Superficial anatomy or surface anatomy is the study of anatomical landmarks that can be readily seen from the contours or the surface of the body. Ilocano 101: Superficial Anatomy is the study of these parts in its Ilocano term. To complete this list, I have to research for days. Hard, hard task … I just
“Never make fun of someone who speaks broken English. It means they know another language.” Whenever speaking in English, many times my closest friends would catch me mispronounce a lot of words. They would laugh heartily as they constantly ask me questions leading to answers that would require me to speak the mispronounced word repeatedly.
This afternoon I saw a familiar face in the neighborhood and greeted, “How are you.” While saying it I kept on walking and by the time I was done, the guy was no longer in sight. That was the end of it. An initiation that was discontinued. If this was in Philippine context, it would
Balla (n) (adj)– means crazy or the crazy one. /bal-la/ with the stress on second syllable. Nagbalin nga balla kakapanunot. => Too much thinking made her crazy. => Naging sira ulo sa kakaisip. Ilocano => English => Tagalog Balla => crazy => luko-luko/siraulo
Naimbag a malemyo apo! Magandang hapon po! Good afternoon! Thank you for your interest in and dedication to language revitalization, rights, cultural democracy, diversity, mother tongue education, minority engagement, the Iloko language, other Philippine languages, or all of the above. As an important member of the community, please feel free to print and peruse the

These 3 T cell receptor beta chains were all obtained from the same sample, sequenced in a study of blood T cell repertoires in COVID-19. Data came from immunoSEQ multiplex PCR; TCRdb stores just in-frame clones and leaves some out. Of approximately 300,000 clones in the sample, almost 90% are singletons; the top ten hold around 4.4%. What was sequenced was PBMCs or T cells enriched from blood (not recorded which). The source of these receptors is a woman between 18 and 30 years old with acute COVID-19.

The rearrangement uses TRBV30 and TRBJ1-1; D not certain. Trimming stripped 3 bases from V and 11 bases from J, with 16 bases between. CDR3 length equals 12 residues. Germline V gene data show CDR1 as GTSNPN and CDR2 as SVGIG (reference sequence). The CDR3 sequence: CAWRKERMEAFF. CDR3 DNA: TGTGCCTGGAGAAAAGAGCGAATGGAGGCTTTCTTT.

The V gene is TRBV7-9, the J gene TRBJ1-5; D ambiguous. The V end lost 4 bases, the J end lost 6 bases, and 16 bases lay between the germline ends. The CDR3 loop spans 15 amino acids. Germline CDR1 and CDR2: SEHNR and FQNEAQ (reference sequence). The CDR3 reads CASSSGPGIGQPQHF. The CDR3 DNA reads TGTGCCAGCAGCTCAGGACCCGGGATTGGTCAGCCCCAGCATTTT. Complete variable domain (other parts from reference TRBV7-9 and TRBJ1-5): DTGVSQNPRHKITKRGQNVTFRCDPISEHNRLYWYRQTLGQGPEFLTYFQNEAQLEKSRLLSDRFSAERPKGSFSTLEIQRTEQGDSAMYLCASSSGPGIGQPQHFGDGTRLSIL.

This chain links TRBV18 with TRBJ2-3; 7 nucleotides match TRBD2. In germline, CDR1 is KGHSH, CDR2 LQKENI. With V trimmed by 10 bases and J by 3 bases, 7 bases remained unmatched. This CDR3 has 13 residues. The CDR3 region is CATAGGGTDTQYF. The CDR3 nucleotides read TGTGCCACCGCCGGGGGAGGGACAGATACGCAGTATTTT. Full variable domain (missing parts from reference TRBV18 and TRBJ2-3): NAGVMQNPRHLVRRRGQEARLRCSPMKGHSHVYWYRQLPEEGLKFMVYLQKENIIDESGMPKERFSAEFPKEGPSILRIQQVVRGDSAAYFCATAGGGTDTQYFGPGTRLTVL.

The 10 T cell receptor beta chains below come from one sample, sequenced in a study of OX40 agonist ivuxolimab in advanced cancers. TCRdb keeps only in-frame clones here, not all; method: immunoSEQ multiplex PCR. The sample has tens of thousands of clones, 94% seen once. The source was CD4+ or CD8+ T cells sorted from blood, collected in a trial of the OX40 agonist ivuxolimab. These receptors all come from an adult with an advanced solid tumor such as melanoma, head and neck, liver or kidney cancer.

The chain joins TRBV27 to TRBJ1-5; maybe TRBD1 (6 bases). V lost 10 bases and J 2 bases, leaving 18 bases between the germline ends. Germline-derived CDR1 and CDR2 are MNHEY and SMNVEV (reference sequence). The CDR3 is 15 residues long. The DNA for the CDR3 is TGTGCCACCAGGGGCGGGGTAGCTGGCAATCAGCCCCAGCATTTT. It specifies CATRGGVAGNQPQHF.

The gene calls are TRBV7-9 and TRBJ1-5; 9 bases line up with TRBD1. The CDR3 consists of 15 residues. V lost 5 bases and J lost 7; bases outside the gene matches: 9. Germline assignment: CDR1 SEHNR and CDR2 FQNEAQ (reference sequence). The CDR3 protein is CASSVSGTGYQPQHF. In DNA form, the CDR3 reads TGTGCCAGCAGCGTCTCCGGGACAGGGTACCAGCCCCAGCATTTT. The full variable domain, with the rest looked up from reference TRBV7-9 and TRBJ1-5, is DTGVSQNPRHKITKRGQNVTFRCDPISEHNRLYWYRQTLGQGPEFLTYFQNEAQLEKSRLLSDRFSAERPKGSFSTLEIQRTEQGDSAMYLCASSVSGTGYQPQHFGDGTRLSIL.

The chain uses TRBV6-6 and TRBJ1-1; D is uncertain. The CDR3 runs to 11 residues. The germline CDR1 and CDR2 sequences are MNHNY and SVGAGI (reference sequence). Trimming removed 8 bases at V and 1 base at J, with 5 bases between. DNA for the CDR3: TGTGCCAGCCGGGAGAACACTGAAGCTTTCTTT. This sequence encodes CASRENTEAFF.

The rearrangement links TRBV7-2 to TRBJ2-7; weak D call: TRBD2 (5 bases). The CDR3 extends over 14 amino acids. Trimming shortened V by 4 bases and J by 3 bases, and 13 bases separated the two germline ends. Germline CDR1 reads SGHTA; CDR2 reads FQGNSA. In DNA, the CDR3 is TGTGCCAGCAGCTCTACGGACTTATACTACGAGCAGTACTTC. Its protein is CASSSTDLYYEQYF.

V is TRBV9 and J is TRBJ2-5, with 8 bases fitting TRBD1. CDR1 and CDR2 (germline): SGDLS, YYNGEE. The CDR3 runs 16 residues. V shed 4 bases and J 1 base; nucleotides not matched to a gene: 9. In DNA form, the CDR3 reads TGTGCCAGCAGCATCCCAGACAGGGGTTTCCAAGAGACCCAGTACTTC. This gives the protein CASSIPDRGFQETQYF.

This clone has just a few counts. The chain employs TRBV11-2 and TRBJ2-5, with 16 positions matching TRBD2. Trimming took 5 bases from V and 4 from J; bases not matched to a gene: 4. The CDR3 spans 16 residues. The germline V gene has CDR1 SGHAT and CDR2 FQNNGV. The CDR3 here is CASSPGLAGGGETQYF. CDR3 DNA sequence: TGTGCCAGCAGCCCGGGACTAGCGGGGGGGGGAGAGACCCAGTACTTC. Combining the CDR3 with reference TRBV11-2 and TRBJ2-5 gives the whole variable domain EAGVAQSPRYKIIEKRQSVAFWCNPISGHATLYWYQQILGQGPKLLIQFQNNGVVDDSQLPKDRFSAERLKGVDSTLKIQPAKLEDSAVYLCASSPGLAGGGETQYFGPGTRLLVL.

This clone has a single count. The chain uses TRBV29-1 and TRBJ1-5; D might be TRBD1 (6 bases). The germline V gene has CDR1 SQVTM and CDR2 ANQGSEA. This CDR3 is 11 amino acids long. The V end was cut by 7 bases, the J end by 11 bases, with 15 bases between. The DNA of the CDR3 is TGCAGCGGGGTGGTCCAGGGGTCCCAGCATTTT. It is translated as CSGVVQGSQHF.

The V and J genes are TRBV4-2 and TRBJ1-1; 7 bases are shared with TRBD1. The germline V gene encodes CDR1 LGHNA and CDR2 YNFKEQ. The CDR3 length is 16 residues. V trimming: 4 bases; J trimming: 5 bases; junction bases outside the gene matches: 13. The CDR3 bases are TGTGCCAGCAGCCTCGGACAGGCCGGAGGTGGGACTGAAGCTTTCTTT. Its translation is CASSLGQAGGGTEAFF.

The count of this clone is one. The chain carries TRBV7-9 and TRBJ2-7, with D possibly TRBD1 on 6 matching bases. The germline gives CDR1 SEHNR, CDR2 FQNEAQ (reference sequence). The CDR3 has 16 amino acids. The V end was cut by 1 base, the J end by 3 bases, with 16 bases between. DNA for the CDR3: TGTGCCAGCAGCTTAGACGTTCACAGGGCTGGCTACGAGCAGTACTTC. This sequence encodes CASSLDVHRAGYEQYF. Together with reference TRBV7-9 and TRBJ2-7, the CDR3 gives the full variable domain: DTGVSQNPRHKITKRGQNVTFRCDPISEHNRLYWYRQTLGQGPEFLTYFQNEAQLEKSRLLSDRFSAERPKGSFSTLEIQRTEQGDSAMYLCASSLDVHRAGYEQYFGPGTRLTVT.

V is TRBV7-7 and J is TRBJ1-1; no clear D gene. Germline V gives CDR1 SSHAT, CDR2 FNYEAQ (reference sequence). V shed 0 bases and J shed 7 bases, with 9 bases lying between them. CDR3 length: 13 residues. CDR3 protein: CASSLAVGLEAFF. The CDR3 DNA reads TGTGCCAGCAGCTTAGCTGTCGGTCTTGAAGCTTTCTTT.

Bassit (adj)– means small in size or quantity. /bas-sit/ with the stress on second syllable. Bassit iti lubong. => The world is small. => Maliit ang mundo. Ilocano => English => Tagalog Bassit => small/less => maliit/kaunti
Bartek (adj)– means drunkard. /bar-tek/ with the stress on second syllable. (v) – also means to get drunk Bartek (adj) iti ama na.=> His father is a drunkard. => Lasenggo ang tatay nya. Ilocano => English => Tagalog Bartek => drunkard=> lasenggo
MABUHAY PINOY! contains Filipiniana tidbits and information showcasing the rich cultural heritage of the Filipino people. ______________________________________ Read more
hi, handsome bird.
your eye is filled with meaning that I cannot yet understand. your feathers of blue make me want to look at the sky and the sea more than i should have been through these years.
i very much admire how you proudly stand guard by your nest that you built prodigiously and patiently. i wish i can do the same for my future home …
i wish i can tell you how you make me smile every day i look at you …
and i wish you know how you remind me of how beautiful that mind is of whoever created you.
The frightening thought that age is catching up with me worries me every time I fall into the habit of comparing my generation to the youngsters now. It was the same way my Mom or Lola would elevate their times by discrediting ours. They would say:
“Kami noon pandesal lang at mga prutas ang baon okay na. Kayo paresto-restoran pa! Para namang kumikita na kayo ng pera. ”
“ Noong bata kami palaging may chaperone sa sayawan, ngayon kayo ang gagaling tumakas.“
“Sa paaralan namin noon walang calculator pero ang bibilis naming magcompute. Kayo may computer na pero ang bobobo nyo pa rin sa Math!“
I’m starting to sound like my Mom. I would tell my panganay:
“Kami noon walang facetime pero mas masaya kasi face-to-face interaction”.
“Noon malandi ka kung may boyfriend o girlfriend ka sa high school, ngayon kayo naglalambutsingan pa daw sa classroom sabi ng Madam mo.”